The agreement, which was announced last week, allows for the first phase of the Superfund cleanup of Newtown Creek, the main component of the agreement being an investigation into the contamination of the creek and a study that will outline options to clean up the contamination.
Under the direction of the EPA, the six parties – the Phelps Dodge Refining Corporation; Texaco, Inc.; BP Products North America Inc.; National Grid NY; ExxonMobil Oil Corporation (all united under the Newtown Creek group) and the City of New York – will conduct the remedial investigation to determine the extent of the pollution and the nature of the pollutants, while assessing the risk to human health and the environment.
According to the EPA, the investigation will begin later this summer and is expected to take several years to complete.
The investigation will begin with an analysis of the contamination of the creek’s sediment, surface water and surrounding air. After this is complete, the EPA will oversee an analysis to develop and assess a full range of potential options for moving forward and cleaning up the contamination.
“I am thrilled that the EPA announced the first phase of Superfund cleanup of the Newtown Creek,” said Assemblyman Joseph Lentol. “For years, many people never believed that the North Brooklyn waterfront could be reclaimed – and look at it now.
“I am convinced that with the right conviction Newtown Creek will be renewed and that it will ultimately spur creative economic growth for our North Brooklyn communities and New York City in general,” he added.
On the Queens side of the creek, Congresswoman Carolyn Maloney lauded the action to get the waterway clean again.
“This agreement is a vital step toward finally cleaning up Newtown Creek,” she said in a statement. “Restoring the health of both sides of Newtown Creek will give residents of Queens and Brooklyn improved access to the waterfront and make our neighborhoods healthier places to live.”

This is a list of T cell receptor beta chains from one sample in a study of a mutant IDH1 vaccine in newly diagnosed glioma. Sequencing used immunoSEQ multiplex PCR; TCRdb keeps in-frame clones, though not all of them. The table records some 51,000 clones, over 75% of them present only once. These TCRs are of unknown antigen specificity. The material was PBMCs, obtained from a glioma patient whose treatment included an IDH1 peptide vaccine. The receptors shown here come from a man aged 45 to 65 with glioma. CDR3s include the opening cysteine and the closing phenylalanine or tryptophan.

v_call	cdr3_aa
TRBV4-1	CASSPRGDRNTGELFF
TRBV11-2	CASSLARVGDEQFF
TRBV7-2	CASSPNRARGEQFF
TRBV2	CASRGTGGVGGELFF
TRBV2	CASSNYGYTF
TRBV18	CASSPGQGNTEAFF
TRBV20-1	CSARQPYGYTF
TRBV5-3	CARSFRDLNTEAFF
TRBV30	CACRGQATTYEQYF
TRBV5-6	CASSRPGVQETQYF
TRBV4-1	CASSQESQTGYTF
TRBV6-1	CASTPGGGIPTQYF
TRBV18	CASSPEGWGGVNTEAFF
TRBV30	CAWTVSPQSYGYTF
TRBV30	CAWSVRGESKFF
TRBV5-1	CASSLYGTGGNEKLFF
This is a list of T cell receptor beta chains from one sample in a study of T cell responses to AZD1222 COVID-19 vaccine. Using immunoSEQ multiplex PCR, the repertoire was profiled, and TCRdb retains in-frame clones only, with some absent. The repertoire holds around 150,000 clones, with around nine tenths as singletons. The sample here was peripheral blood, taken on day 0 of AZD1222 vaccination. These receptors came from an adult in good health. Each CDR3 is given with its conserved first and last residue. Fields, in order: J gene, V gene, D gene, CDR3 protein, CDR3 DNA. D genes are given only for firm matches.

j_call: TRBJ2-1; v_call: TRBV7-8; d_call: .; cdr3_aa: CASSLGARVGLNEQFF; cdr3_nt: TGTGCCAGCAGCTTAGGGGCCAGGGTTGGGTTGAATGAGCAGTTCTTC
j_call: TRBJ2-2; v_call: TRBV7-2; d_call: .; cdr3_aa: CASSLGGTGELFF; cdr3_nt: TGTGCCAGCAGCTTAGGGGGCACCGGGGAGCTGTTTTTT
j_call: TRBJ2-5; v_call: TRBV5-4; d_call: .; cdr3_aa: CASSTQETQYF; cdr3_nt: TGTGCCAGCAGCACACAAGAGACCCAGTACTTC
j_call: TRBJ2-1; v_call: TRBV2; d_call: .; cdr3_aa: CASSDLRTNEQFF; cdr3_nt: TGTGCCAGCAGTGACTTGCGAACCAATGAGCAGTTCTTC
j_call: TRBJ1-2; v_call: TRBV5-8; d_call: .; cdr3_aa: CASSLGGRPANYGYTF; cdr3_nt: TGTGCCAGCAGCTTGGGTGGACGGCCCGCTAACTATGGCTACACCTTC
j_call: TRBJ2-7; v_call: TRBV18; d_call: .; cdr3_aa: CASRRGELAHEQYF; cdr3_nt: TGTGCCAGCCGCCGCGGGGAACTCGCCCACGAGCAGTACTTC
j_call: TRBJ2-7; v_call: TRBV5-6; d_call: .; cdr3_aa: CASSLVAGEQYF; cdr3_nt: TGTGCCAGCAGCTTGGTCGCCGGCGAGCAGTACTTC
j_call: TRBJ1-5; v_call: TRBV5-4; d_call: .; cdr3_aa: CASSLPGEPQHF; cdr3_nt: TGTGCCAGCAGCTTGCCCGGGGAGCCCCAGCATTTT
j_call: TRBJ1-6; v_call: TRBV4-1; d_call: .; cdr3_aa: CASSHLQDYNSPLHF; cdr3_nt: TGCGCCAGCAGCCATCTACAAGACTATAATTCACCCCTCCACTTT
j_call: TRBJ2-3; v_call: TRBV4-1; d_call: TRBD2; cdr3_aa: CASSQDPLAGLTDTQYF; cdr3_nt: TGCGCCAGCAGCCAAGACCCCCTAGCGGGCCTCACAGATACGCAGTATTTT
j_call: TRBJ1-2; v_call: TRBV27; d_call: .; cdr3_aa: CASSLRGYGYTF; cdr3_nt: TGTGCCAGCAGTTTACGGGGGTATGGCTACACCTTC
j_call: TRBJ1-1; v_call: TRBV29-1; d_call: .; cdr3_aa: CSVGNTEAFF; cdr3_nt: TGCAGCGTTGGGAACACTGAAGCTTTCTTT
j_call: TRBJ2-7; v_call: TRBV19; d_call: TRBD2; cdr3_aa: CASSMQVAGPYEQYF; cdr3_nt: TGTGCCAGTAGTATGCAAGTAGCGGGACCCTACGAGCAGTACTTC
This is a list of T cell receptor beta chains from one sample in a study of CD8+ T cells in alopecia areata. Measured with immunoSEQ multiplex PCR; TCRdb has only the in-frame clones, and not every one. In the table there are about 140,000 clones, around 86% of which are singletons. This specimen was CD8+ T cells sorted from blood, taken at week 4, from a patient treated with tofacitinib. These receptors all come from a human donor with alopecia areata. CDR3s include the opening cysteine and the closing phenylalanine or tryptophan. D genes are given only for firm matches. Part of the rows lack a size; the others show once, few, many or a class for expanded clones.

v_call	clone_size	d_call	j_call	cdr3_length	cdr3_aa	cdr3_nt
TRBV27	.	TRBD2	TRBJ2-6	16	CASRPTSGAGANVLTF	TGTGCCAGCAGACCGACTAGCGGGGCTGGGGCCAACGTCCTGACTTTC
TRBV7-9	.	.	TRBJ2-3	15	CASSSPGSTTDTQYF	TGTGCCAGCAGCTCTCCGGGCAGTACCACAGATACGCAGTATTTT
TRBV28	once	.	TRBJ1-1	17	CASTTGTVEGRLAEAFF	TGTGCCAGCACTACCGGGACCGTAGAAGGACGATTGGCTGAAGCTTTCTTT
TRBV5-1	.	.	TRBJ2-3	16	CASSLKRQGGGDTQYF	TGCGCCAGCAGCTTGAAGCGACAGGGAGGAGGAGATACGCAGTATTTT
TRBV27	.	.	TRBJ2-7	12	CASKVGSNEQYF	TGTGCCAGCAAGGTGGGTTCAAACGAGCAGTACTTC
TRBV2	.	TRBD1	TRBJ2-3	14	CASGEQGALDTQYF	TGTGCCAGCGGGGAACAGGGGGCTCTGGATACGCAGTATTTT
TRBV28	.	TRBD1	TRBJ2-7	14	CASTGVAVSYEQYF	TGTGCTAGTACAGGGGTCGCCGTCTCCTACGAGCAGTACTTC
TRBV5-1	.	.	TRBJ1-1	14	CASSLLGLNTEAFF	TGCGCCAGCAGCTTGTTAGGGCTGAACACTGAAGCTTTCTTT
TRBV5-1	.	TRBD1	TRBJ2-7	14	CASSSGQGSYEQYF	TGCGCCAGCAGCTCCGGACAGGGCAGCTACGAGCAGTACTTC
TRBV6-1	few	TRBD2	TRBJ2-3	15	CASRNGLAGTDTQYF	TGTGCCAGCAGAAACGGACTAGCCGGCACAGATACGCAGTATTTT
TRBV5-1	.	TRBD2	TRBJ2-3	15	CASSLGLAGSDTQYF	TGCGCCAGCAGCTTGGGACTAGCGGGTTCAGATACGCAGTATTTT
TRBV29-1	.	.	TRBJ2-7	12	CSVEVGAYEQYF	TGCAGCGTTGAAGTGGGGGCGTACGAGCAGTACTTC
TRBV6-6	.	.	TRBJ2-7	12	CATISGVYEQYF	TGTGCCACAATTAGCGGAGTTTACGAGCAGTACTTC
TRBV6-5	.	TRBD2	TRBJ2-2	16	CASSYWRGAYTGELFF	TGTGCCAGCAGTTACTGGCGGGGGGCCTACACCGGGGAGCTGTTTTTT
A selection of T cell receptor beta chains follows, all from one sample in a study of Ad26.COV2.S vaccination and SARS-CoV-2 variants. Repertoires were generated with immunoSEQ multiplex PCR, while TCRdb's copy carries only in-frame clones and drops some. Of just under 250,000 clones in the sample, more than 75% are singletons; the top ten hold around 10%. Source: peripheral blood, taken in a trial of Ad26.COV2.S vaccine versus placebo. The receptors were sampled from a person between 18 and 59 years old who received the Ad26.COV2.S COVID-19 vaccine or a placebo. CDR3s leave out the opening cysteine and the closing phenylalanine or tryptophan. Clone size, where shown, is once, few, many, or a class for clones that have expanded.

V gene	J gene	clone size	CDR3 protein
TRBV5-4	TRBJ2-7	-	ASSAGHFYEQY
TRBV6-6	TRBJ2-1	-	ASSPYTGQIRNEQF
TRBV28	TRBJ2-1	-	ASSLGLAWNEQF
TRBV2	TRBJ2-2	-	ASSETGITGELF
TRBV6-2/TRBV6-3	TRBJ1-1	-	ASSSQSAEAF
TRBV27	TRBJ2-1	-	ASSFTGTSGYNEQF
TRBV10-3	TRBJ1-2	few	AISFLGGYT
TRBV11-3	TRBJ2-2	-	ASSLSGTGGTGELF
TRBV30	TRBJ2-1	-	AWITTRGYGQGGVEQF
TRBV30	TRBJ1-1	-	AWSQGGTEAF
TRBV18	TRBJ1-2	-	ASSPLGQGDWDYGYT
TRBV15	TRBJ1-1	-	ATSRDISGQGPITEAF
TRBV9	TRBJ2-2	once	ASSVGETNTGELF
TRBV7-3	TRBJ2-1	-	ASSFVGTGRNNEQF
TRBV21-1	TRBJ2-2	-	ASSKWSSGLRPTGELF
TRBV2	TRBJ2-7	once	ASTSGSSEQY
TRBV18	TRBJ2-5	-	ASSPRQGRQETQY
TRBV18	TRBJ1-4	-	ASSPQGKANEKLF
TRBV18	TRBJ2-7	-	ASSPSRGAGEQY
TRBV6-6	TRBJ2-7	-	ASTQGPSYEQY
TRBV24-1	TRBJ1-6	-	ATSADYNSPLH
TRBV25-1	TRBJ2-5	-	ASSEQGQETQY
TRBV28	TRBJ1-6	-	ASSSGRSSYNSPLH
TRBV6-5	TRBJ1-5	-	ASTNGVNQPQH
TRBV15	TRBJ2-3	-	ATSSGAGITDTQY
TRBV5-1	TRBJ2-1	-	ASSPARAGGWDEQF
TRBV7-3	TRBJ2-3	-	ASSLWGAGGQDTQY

The agreement also requires that the six parties pay the EPA $750,000 for the agency’s previous work at Newtown Creek and reimburse the agency for oversight costs for both the investigation and the study.
The EPA also anticipates that it will identify additional parties responsible for the contamination in Newtown Creek.
“Newtown Creek is one of the most polluted urban water bodies in the country, and EPA is committed to making sure this waterway receives a thorough cleanup,” said EPA Regional Administrator Judith Enck.
The creek has been home to industries such as oil refineries, petrochemical plants and glue factories, which dumped a vast array of pollutants into the waterway from both sides of the creek.
In September 2010, the EPA designated Newtown Creek as a Superfund site after its water was tested by the agency and found to harbor harmful substances, such as polychlorinated biphenyls (PCBs) and volatile organic compounds (VOCs), potentially harmful contaminants that can easily evaporate into the air.
An important part of the Superfund cleanup process involves regularly updating and involving the community. Later this summer, the EPA will hold a meeting to discuss the Superfund process with the Brooklyn and Queens communities that border Newtown Creek, and begin developing a community advisory group.